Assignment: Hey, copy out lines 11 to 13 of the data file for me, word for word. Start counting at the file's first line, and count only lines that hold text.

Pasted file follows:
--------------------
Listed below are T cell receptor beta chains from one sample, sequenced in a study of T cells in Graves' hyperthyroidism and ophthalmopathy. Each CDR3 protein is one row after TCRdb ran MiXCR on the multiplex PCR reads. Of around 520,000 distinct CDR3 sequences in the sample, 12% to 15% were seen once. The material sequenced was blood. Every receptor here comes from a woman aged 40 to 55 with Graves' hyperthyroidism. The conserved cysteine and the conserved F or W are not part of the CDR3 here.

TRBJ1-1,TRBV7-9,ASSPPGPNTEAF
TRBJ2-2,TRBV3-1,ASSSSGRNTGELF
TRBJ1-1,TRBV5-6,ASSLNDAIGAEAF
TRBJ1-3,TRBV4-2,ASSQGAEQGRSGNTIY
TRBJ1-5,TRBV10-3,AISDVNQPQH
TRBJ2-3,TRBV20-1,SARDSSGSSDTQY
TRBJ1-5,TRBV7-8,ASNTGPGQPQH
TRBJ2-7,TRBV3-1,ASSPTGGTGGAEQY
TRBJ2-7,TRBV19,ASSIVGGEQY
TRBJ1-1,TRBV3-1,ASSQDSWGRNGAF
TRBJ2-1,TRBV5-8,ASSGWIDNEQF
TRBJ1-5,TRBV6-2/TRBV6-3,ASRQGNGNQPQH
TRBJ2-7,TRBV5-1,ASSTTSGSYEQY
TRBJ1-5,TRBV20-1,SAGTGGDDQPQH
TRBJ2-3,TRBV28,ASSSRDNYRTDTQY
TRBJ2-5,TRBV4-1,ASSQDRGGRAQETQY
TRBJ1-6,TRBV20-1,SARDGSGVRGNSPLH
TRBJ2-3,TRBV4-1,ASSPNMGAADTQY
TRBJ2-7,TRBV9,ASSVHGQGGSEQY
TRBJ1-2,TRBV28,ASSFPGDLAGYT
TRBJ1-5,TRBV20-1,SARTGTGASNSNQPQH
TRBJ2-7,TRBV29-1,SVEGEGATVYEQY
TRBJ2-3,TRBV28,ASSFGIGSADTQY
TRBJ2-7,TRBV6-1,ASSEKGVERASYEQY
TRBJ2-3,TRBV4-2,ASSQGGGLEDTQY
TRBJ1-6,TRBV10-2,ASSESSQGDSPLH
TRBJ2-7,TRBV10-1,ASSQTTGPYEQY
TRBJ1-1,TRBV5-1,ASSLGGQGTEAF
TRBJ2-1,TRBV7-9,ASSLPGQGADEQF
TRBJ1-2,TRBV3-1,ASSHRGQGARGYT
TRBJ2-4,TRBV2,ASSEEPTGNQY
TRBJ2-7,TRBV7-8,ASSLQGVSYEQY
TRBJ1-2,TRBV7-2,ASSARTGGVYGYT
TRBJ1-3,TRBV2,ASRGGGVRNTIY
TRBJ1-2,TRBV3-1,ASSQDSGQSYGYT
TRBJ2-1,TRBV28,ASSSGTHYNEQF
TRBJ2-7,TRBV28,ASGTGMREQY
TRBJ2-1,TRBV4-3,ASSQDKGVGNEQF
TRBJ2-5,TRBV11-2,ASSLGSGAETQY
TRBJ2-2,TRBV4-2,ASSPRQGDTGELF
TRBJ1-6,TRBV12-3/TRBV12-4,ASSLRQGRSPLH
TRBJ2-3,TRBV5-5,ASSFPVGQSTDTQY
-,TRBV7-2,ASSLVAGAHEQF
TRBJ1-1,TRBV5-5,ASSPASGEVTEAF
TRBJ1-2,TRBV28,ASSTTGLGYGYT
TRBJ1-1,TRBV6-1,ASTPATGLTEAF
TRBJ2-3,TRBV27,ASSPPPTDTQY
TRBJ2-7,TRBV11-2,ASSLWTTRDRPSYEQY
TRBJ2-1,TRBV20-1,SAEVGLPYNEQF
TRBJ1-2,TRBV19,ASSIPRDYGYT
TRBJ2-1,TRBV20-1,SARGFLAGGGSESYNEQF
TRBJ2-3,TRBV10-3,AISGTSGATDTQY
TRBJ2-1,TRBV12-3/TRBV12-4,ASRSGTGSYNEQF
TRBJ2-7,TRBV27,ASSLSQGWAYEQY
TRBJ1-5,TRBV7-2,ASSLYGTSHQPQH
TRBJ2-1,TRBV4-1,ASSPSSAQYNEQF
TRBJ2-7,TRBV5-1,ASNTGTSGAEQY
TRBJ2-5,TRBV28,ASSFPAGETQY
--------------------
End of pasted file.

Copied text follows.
TRBJ1-1,TRBV3-1,ASSQDSWGRNGAF
TRBJ2-1,TRBV5-8,ASSGWIDNEQF
TRBJ1-5,TRBV6-2/TRBV6-3,ASRQGNGNQPQH